CANADA-UNITED STATESOblates and associates welcome Pope Francis
The provincial house and offices of the United States Province are located directly across the street from the Shrine of the Immaculate Conception, one of the places visited by Pope Francis during his September 22-27 visit to the United States. It was during a Mass at the Shrine that the Holy Father presided at the first canonization on U.S. soil: St. Junípero Serra, an 18th century Franciscan missionary to California.
The Oblate novices from Immaculate Heart of Mary Novitiate in Godfrey, Illinois, traveled 824 miles (1327 km) in response to an invitation to young religious and seminarians to greet the Pope. Together with members of the novitiate team, the very international novitiate community spent many hours on the road to join the crowds that were waiting to see Pope Francis. The Novice Master, Fr. Thomas HORAN, and his associate, Fr. Jack LAU, accompanied Jean Emmanuel MELONCOURT and Steven MONTEZ (U.S. Province); Amila PERERA and Nishan ANGODAGE (Colombo Province of Sri Lanka); Joshua NASH (Australian Province); and Paul ARUANANTHAM (Indian Province). They were in the basilica when Pope Francis came in to greet the religious and seminarians; they were able to watch the Mass of Canonization on large computer screens inside the church since the rite took place outside.
Other travelers to Washington were Victoria Barrientes-Luna, Office Manager for the Southwest Area Office and Vocation Office in San Antonio, Texas; Claudia Garcia, Gift Advisor at Oblate Missions in San Antonio, and her sister, Yvette Ibarra; and Oblate Associate, Geri Moore, from Belleville, IL. They originally thought they would only get a brief glimpse of Pope Francis in his "pope-mobile,” but Oblate Bishop Michael PFEIFER saw to it that had some tickets for the canonization Mass.
Security was tight, according to Victoria, "somewhat heavier” than airport security checks, purses were thoroughly searched and everyone passed through metal detectors and other screening procedures. "We anticipated a long time going through security so we arrived about noon for the 4:15 outdoor Mass.” Getting through security took about an hour but Victoria described the security personnel and the crowd of some 25,000 ticket holders as, "...kind and respectful…When you have him (Pope Francis) as an example you tend to act that way.”
For twenty-five years, every first Friday of the month, this apostle of the Sacred Heart managed the remarkable feat of bringing together for an hour of adoration almost two thousand workers in overalls or dungarees. In 1923, he founded the Jésus-Ouvrier (Jesus the Worker) house for closed retreats where until his death, he would meet thousands of adults and youth. He had the gift of captivating them to the point of winning them over for Jesus Christ and very often, turning them into true apostles. An incomplete list gives the names of 80 priests for whom he inspired their vocation, among them thirty religious men and more than a hundred religious women. This man, this priest, this extraordinary Oblate, you may have guessed, is Father Victor LELIÈVRE.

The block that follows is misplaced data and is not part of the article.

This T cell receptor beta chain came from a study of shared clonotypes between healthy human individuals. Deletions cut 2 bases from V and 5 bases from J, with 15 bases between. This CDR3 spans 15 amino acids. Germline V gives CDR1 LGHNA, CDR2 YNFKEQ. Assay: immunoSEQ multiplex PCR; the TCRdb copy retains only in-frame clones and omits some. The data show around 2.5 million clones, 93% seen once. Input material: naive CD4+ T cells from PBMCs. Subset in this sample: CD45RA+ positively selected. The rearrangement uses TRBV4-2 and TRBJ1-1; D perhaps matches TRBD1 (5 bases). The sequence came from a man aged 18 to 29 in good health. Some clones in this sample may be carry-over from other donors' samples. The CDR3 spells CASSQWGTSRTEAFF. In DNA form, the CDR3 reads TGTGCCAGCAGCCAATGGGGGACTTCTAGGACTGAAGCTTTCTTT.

On October 8, 2015, the body of Servant of God, Father Victor Lelièvre, for the third time since its exhumation in 2004, was transferred to the new and superb Mausoleum-Columbarium at the Saint Charles cemetery in Quebec. The coffin of Father Lelièvre was moved in the presence of Oblate authorities and those of the diocese of Quebec, according to the prescribed regulations, into its new abode.
More than 40 persons, Oblates, CVL workers and Oblate associates, assisted at the transferal. After authentication and repair of the seals by the Chancellor Jean Tailleur and his team, a very hope-filled Liturgy of the Word was held in front of the tomb of Father Lelièvre. Then we were treated to the showing of an audio-visual presentation, with the help of an Ipad, so as to better inform us about the life of Father Lelièvre (1876-1956): photos, interviews, slide shows, etc. This important religious figure in the history of Quebec, he who was and is Father Victor Lelièvre, has not finished making people talk about him. (André CYR)
At the age of 86, Fr. Paul WIGHTMAN is still the pastor of five parishes in the mountainous region of Southern Missouri. A professed Oblate for 65 years and a priest for 60 years, he has also been an avid spelunker for many years. Recently, he was recognized for his work as the surveyor and explorer of the Fogelpole Cave System of Monroe Country, Illinois. The land above and around the cave has been purchased for preservation and, in honor of his work, it has been named the Paul Wightman Subterranean Nature Preserve.
Fogelpole Cave is the largest and most ecologically diverse cave in Illinois. The group that purchased the site (Clifftop NFP) hopes to protect the cave’s rare ecosystem which provides a habitat for several endangered species, some of which are found nowhere else in the world.
For many years, Fr. Paul was the bursar at St. Henry’s Preparatory Seminary in Belleville, Illinois. Many of the juniorate students assisted him in his explorations of Fogelpole Cave. As one former student stated: "I spent many hours in that cave and still enjoy spelunking today with my own kids.” .